Just improving the e-commerce conversion rate sets off a cascade of positive forces moving in your store’s favor. Since your store is converting better, you save money on acquiring the same number of new customers you used to do before. Now, you can afford to put those new savings into bidding more in PPC traffic bids. When your conversion rate is higher, you can bid higher and win more PPC auctions, leading to better success against your competitors. This is why it pays to optimize your e-commerce conversion rate.

## How To Benchmark Your Conversion Rate

Hopefully, we could agree on the importance of conversion rate optimization for your online store’s revenue.

But here is the big question: How do you judge whether you have a good or bad conversion rate?

A simplified answer would be to check the industry benchmark to gauge where your business stand compared to the peers.

This is an easy solution most have resorted to, which gives you something to aim for (or to be smug about if yours is higher than the industry standard.)

Let’s have a look at eConsultancy’s benchmark figures.

According to this data, the average conversion rate ranges from .90 to 2.90%. Home and Garden converts at a measly .60% while the food and drink sector converts at  2.40%.

Now you have a picture of roughly where your position is among peers. You could, therefore, work on your conversion target.

However, while taking the industry average figures as your benchmark, do that with caution.

Why?

Because the “average” may mean nothing to you when the samples are highly diverse.

Unfortunately, conversion rates of each business ARE greatly varied, as your business is unique; your traffic source may be highly different from others…and so on.

Have a look at the table below by MarketingSherpa. It has detailed data on conversion rates by percentile within each industry.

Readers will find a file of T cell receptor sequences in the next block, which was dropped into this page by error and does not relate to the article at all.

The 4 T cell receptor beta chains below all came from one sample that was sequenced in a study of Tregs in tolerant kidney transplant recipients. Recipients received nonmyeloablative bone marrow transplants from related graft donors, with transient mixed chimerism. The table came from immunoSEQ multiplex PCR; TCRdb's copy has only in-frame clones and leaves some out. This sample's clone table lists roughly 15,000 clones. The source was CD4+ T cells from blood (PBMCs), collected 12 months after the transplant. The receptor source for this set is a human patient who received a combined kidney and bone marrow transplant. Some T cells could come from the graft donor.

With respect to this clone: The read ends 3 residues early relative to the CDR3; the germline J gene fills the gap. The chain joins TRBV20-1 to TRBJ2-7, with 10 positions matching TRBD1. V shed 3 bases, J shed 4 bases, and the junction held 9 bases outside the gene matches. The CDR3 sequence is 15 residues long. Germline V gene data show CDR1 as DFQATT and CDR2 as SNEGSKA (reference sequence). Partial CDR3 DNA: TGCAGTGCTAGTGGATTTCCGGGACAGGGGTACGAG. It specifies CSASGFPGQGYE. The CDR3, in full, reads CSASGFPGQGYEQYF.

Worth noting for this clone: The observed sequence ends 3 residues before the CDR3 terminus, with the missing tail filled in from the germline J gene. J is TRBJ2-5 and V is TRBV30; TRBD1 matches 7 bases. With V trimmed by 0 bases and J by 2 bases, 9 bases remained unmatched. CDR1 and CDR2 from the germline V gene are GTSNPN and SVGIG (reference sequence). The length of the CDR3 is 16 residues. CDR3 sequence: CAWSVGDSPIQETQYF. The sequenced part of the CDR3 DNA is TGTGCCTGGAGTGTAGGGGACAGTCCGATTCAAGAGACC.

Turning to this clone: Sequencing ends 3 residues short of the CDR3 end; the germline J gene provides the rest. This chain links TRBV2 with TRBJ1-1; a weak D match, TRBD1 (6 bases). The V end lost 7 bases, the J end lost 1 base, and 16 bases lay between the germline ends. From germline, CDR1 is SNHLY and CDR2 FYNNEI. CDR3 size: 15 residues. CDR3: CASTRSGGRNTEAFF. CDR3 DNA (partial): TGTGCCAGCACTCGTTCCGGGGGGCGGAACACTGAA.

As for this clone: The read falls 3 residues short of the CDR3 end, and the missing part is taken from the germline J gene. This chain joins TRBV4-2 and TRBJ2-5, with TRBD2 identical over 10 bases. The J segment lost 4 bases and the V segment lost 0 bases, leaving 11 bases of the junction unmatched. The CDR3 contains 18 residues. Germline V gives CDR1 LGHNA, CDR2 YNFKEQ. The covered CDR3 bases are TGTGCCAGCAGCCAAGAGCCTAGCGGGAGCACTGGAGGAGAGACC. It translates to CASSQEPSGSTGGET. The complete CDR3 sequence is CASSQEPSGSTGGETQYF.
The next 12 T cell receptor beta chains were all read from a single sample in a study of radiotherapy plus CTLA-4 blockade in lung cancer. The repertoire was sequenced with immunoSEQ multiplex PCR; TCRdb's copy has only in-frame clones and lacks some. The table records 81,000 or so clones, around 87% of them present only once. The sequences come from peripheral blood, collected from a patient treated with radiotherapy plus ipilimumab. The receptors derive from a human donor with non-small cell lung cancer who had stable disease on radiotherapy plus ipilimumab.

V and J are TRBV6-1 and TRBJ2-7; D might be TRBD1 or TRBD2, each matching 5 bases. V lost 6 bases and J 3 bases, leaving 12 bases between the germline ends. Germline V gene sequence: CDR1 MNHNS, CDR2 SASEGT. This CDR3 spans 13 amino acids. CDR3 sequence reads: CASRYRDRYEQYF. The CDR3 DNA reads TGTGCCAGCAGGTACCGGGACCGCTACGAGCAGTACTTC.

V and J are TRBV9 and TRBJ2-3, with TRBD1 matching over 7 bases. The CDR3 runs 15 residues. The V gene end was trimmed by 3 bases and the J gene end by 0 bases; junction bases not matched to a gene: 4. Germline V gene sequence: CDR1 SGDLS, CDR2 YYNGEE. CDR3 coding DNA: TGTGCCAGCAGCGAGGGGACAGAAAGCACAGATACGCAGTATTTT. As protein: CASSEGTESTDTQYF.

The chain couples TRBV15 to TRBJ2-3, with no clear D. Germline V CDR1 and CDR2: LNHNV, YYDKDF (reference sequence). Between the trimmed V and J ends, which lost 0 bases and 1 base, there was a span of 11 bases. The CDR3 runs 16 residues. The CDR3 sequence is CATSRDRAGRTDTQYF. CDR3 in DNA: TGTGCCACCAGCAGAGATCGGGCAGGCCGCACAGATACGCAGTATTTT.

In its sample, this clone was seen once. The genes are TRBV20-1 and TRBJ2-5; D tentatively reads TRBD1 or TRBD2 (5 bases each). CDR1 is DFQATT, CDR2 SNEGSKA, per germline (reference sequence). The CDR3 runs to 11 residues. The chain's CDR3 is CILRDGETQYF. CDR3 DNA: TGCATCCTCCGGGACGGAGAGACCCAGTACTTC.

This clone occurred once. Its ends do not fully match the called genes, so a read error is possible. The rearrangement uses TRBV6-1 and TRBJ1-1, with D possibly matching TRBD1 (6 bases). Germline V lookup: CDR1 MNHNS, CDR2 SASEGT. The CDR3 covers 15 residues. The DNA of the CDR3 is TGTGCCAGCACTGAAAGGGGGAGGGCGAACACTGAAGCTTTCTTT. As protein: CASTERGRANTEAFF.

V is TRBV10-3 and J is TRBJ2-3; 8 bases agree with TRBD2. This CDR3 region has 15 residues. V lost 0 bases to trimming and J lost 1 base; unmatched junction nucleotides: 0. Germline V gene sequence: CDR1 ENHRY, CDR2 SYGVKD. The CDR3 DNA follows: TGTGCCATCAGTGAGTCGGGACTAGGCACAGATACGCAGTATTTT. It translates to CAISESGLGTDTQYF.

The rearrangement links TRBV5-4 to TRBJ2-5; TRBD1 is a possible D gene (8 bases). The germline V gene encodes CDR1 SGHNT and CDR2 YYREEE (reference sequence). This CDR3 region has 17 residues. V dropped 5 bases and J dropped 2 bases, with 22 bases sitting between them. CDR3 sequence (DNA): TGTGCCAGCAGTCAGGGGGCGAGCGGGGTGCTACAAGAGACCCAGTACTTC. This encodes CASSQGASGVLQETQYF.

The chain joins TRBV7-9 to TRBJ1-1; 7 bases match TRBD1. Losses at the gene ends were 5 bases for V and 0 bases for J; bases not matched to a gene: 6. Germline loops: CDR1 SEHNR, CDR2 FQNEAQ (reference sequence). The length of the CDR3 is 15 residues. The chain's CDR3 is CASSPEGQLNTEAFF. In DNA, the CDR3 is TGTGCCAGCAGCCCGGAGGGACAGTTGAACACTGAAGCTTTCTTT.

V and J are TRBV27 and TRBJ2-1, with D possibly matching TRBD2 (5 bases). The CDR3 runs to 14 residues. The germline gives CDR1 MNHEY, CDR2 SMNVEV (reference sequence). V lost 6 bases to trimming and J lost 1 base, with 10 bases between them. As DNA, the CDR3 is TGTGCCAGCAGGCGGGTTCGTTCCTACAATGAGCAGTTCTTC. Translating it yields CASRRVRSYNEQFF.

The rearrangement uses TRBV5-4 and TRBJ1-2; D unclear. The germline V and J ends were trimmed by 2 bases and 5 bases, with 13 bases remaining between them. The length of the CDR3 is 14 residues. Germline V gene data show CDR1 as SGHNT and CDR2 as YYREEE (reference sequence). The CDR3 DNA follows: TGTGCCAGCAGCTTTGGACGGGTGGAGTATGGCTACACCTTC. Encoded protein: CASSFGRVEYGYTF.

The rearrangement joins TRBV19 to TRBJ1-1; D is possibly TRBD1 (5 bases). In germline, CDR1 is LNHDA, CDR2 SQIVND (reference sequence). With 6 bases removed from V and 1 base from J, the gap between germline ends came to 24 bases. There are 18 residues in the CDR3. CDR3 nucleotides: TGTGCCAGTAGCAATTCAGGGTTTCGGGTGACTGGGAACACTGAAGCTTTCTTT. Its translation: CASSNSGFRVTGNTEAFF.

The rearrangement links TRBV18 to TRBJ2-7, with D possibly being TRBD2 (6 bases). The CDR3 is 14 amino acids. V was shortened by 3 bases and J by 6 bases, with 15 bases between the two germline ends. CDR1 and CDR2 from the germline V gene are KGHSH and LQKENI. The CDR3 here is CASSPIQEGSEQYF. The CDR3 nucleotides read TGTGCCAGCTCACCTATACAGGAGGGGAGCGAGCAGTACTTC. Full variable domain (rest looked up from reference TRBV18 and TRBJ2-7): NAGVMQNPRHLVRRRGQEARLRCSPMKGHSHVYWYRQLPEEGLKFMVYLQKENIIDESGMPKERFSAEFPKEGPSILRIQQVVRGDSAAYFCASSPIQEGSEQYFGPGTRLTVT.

When you look at this dataset, you may marvel at the possibility of conversion rates as high as 70%, while some others in the same business segment register less than 1/20 of that result.

Indeed that massive gap may point to some eCommerce stores struggling financially owning to the poor performance in conversion rate. But the gap also provides an indication of how vastly different conversion rates could be within the same industry.

Have a look at Home and Garden. While the industry “norm” is at 15%, the 10th percentile converts at .5% and the 90th percentile converts at 63.6%!

So which benchmark should you use now?

We believe, at the end of the day, your conversion rate from the last time you checked it is the essential benchmark for your business. Is your conversion rate today better than it was last month? If it is, then you’re heading somewhere.

## How To Improve Conversion Rates

There are many persuasion hacks and CRO best practices to improve conversion rates. Though I hate to disappoint you, these tactics can only go so far. And some might be even counterproductive.

But what works all the time are:

Don’t limit yourself to demographics and that customer profile filed in a business folder somewhere.

You need to get personal with your customer—know exactly what brought him to your site; find out what led him to your offer.
This way, you don’t optimize your pages based on best practices from another company’s CRO test. Instead, you tailor them to the person who visits your site.

In return, your customers should feel you’re talking to him alone. And that you’re selling the right product that he’s looking for.

And when you truly understand his emotions and target that with your offer, that’s how you get conversions up.